Officials said that a teenager is accused of setting a fire that killed 19 fellow students in Guyana.
She was angry that her phone was taken away as punishment for seeing an older man, police said.
According to the fire service, doors had been locked overnight to prevent girls from sneaking out.
Officials say that a dormitory blaze that killed 19 children in Guyana was set by a teenage student who was upset that her cell phone had been taken away. The fire broke out at the Mahdia Secondary School in the South American country late on Sunday. A Guyana Fire and Rescue Service statement said the blaze was “maliciously set.”National Security Adviser Gerald Gouveia said that the suspect in the incident, a pupil at the school, was accused of setting the dorm on fire after being disciplined for having a liaison with an older man.
A female student is suspected of having set the devastating fire because the dorm mother and a teacher took away her cellular phone,” said Mark Ramotar, Guyana Police’s communications chief.
The Guyanese diaspora extended their heartfelt condolences to their homeland. Omar Farouk, President of the International Muslims Organization based in Toronto, Canada, issued a statement.
“The members and supporters of the International Muslim Organization (IMO), we express our deepest sympathies to President Irfaan Ali, the Guyana government and its people for the tragic loss of young high schoolers in this horrific fire. We learned of this devastating incident with great sadness, and our hearts go out to the families and friends of those who lost their lives.
We cannot imagine the pain and grief that you are going through at this difficult time. We sincerely offer our condolence to the victims’ families and the Guyanese community. We know this tragedy has left a deep scar on the hearts of all those who knew and loved these young students.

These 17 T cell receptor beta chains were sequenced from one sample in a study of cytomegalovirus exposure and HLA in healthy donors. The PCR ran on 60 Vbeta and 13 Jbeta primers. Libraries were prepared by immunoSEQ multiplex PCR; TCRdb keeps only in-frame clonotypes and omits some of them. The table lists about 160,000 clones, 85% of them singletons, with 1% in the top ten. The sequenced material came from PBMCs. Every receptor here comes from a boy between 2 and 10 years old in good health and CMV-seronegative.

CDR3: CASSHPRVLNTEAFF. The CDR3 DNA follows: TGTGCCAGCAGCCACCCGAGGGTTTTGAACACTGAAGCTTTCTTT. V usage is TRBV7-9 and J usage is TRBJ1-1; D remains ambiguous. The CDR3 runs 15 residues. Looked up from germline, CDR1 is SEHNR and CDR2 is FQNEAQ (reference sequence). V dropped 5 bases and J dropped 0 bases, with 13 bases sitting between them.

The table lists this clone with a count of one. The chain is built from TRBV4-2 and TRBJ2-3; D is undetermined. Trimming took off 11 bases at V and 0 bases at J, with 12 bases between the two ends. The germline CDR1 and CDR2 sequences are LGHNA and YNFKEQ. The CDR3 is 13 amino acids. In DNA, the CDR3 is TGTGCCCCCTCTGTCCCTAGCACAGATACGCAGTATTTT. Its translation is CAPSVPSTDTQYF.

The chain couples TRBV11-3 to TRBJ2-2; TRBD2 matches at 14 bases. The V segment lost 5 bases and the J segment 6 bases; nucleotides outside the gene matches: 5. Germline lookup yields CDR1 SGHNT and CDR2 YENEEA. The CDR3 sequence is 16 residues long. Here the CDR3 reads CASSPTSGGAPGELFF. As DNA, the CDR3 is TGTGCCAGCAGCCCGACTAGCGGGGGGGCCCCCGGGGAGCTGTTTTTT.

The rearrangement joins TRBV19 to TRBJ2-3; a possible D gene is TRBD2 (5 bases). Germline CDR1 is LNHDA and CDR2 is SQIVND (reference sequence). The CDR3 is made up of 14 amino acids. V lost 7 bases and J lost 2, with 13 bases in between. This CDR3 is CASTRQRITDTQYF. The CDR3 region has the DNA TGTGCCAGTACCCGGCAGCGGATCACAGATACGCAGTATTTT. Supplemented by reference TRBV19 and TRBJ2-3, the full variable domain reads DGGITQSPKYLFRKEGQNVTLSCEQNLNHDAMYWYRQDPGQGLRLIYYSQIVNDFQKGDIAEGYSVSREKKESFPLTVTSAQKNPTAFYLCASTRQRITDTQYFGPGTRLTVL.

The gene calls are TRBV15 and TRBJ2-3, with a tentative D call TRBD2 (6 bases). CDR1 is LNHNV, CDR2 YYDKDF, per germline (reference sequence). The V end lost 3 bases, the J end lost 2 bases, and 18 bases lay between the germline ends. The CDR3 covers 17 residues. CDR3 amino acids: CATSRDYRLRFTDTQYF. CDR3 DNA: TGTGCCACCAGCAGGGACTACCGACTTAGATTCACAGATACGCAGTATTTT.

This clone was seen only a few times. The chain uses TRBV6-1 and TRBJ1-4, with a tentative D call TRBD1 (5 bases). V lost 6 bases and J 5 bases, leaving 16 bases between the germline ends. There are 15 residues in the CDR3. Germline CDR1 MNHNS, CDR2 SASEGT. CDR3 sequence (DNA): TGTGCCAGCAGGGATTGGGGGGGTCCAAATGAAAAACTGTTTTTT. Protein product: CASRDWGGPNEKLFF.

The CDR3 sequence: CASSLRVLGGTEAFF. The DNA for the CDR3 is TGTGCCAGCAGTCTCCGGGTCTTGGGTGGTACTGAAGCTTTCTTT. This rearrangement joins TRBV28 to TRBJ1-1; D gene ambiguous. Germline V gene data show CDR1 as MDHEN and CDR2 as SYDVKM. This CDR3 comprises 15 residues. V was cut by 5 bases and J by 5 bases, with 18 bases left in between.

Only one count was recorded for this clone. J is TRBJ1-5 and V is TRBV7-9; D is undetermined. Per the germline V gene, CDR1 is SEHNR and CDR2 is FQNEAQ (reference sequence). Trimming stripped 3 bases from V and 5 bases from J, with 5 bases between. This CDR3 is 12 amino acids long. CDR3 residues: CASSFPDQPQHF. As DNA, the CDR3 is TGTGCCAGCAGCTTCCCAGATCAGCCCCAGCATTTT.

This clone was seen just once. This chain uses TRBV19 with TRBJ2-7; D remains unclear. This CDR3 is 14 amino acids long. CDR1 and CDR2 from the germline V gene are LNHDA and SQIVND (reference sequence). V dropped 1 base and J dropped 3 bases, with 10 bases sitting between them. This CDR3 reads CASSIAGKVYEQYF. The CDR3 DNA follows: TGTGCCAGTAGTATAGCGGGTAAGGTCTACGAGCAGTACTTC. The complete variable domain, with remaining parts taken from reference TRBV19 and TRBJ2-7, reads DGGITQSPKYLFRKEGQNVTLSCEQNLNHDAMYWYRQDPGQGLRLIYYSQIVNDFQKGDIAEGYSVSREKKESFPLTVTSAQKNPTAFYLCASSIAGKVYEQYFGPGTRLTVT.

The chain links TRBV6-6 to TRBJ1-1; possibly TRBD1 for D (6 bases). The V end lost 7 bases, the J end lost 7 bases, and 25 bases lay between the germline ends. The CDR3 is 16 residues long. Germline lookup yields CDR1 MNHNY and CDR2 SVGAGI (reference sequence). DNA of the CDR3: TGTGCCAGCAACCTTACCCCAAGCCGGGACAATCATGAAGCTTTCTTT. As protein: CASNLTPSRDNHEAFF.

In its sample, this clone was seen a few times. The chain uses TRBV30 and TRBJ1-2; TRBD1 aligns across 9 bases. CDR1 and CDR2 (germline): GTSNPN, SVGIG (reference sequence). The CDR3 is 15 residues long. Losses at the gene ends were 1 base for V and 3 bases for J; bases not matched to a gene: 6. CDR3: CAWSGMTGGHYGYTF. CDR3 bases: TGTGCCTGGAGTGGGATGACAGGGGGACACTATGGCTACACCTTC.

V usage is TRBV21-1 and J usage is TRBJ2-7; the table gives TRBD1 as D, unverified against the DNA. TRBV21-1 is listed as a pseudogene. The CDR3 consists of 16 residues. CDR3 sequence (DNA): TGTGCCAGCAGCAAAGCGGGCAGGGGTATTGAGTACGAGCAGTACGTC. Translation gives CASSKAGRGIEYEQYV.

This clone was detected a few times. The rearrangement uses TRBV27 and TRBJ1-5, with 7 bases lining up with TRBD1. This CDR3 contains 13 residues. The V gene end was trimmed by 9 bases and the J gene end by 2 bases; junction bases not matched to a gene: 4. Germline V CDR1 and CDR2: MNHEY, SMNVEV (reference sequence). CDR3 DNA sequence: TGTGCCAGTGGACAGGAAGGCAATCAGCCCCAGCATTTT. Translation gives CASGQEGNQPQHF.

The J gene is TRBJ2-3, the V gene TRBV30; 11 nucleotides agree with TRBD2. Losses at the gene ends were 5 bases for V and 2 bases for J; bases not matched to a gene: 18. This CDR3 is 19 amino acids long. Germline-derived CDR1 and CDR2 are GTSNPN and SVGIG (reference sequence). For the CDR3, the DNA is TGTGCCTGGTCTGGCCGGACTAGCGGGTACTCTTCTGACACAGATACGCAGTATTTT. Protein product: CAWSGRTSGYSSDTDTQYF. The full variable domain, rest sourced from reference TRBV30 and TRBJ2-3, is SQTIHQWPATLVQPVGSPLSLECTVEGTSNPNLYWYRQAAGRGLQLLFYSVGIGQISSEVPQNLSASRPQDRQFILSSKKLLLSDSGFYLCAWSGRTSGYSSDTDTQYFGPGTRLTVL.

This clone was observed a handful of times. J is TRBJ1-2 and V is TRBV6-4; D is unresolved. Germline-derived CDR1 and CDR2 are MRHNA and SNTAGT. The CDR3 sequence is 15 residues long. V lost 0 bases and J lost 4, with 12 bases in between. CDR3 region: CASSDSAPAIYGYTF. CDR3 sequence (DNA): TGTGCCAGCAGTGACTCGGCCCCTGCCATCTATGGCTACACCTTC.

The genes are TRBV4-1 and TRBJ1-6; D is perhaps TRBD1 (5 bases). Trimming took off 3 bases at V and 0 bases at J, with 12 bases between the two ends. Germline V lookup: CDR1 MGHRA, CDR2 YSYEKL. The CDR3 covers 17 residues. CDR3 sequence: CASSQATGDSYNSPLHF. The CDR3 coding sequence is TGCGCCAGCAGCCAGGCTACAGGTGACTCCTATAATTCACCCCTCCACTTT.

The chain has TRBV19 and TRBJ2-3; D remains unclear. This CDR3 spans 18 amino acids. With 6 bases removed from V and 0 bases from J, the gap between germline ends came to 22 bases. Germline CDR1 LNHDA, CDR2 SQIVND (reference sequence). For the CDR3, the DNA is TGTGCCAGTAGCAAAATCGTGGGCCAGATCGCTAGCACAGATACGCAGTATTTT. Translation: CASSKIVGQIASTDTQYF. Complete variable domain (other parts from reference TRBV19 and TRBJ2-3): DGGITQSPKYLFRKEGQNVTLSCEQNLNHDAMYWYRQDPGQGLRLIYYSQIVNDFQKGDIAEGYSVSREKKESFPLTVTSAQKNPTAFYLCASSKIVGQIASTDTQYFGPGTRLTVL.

Please know that you are not alone in your sorrow. We stand with you in solidarity and offer our support in any way we can. We hope that you find comfort in the memories of those who have passed and that you find strength in the love and support of your community.
May the souls of the departed rest in peace; we pray for speedy healing for the injured, and we ask Almighty God to help you find the courage to heal and move forward from this tragedy.”
Imam Saffraz Bacchus of Masjid Aberdeen in New York said: “In times of tragedy, people cope in various ways – our coping mechanisms may differ. Our faith sometimes plays a significant role, and also by our love for one another- our support – our kind words- letting the people who are afflicted know that they have a shoulder to lean on- today, we gather because of that love – I don’t know these kids, but I seem to stop thinking about them- as I sometimes talk about this tragic incident, I tear up. I cry because I think there aren’t enough words to comfort the mothers, parents, and guardians who have lost their children; I cry because I consider how traumatized the survivors are and the difficult road ahead of them; and I cry because I think about how they were robbed of a future that they were trying to shape. Finally, I cry because I consider how I would react if it were my loved one. Their lives and their passing will be a part of our lives; they will be recognized in our present and future endeavours. May the memories of the deceased serve as a source of solace and comfort in the days to come.”